The Truth About Shade Tolerant Grass in Minnesota

Shade tolerant grass still needs 4-6 hours of sun per day at the very minimum. Preferably morning sun while the grass is photosynthesizing. In the afternoon and evening the plants shut down because it gets too warm and the grass plants go into “protective mode” therefor the sun in the late hours of the day does nothing for the shade tolerant grass plants needing the minimum amount of sun per day.

Shade tolerant grass is very fragile. It has a very fine leaf blade almost “needle like.” This type of grass, (fescue) simply cannot withstand heat, disease, foot traffic, dryness, and especially Minnesota winters.

We get calls every year, with constant questions on what people can do. Unfortunately, there is no real solution. Most options we recommend is either invest in several thousands of dollars of tree trimming or mostly likely actual tree removal in order to get grass to grow, to seeding the lawn several times a year over and over again so it looks nice for a short period of time, or going to an alternative such as ideas like shade gardens or laying down mulch or just plain giving up trying and letting the area go back to wild.

So, what can you do to help try and prolong shade grass in the lawn?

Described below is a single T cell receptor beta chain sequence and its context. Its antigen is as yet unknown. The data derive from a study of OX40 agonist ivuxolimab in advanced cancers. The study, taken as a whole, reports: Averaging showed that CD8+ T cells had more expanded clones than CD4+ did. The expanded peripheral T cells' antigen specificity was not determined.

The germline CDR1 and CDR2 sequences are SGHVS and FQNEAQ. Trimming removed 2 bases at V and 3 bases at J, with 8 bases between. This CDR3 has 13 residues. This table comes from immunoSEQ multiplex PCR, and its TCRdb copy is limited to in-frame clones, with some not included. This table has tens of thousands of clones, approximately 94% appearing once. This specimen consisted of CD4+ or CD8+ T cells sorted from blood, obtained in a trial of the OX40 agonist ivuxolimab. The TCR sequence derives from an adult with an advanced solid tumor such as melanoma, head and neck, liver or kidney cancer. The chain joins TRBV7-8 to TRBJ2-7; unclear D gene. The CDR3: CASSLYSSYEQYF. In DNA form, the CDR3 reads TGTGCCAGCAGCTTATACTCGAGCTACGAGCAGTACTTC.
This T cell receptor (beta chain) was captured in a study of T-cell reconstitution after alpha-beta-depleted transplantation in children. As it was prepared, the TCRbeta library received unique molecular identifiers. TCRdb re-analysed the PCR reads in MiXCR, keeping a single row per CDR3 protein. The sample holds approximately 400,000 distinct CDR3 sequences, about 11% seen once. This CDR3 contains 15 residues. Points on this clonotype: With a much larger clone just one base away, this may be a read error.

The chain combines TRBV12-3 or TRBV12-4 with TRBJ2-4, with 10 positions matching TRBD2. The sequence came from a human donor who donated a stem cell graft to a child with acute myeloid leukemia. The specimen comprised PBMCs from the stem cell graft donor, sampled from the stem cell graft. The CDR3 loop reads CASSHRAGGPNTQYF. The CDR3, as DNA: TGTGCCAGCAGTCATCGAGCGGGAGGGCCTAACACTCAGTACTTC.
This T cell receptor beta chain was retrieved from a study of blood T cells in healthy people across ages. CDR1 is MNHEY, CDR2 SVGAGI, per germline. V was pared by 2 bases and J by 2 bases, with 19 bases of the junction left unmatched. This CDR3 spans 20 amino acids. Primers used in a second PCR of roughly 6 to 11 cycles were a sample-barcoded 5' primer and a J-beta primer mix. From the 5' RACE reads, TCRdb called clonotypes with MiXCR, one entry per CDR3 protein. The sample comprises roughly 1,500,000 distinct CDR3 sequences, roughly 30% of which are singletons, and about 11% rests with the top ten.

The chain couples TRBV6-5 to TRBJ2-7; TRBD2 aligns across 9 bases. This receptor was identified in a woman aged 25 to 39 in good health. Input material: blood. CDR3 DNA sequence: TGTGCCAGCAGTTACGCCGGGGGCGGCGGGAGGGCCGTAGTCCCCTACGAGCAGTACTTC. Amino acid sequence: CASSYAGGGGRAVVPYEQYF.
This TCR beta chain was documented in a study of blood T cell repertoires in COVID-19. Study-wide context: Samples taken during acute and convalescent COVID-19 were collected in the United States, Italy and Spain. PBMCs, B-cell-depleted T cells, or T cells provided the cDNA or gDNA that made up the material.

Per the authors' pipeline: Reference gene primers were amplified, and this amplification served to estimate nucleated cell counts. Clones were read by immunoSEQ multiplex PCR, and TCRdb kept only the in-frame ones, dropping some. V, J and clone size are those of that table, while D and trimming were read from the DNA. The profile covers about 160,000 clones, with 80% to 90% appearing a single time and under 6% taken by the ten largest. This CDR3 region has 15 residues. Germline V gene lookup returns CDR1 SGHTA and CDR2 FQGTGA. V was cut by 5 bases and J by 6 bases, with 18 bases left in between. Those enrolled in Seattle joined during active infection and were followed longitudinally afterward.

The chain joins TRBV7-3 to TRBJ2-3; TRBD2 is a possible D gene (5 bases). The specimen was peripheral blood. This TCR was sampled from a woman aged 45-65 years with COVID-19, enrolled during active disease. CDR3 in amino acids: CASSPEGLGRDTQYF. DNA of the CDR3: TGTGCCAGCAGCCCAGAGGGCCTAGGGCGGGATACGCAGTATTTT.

Do not mulch your leaves in the fall! Mulching leaves into finely chopped pieces and letting it sit on the lawn all winter is the number one killer! This creates mold and smothers the crown of the grass plant.

Height of cut. Try to keep the shade grass higher so it can be less stressed out. A higher height of cut allows the grass to be taller and retain 20-30% more moisture during the summer months, thus protecting the plant from wilt, foot traffic wear, and funguses from stress. A higher height of cut allows the grass to be more mature and shoot up more plants creating density as well.

Fertilize. Early spring and late fall fertilization will give it the jump it needs in the spring and the preparations in the fall for winter.

Just how bad can winters be?

Remember, shade grass is growing in shade so it is used to having readily available moisture. Therefore, shade grass has a root system of only 1” to maybe 3-4” at the maximum. A hard winter with ice and freezing cold will have no problem killing shade grass and you having to start all over again planting new grass or in other instances of just slowly watching your grass disappear over a few years’ time before you try re-seeding again.

Re-seeding in the Spring

Let’s remind ourselves of trying to re-seed in the Spring. Remember we live in Minnesota! We get tons of flash flooding all of April and May while trying to grow grass. If you hire a company to do your seeding, don’t expect to be covered from rainstorms. The best option is to seed yourself or have a hydroseeding company come and do the work. Hydroseeding sprays the seed down with a cellulose material so the seed sticks to the soil and doesn’t move.

What about Moss?

If you are seeing moss in the shaded area of the lawn that is a dead giveaway  the area is not getting proper sunlight. Moss grows in conditions of 4 hours of sunlight or less so do not expect shade tolerant grass to do very well. As stated above, shade tolerant grass needs more like 6 hours of sun per day to have a chance and that is the bare minimum and don’t forget, -It has to be “morning sun” for shade tolerant grass to grow!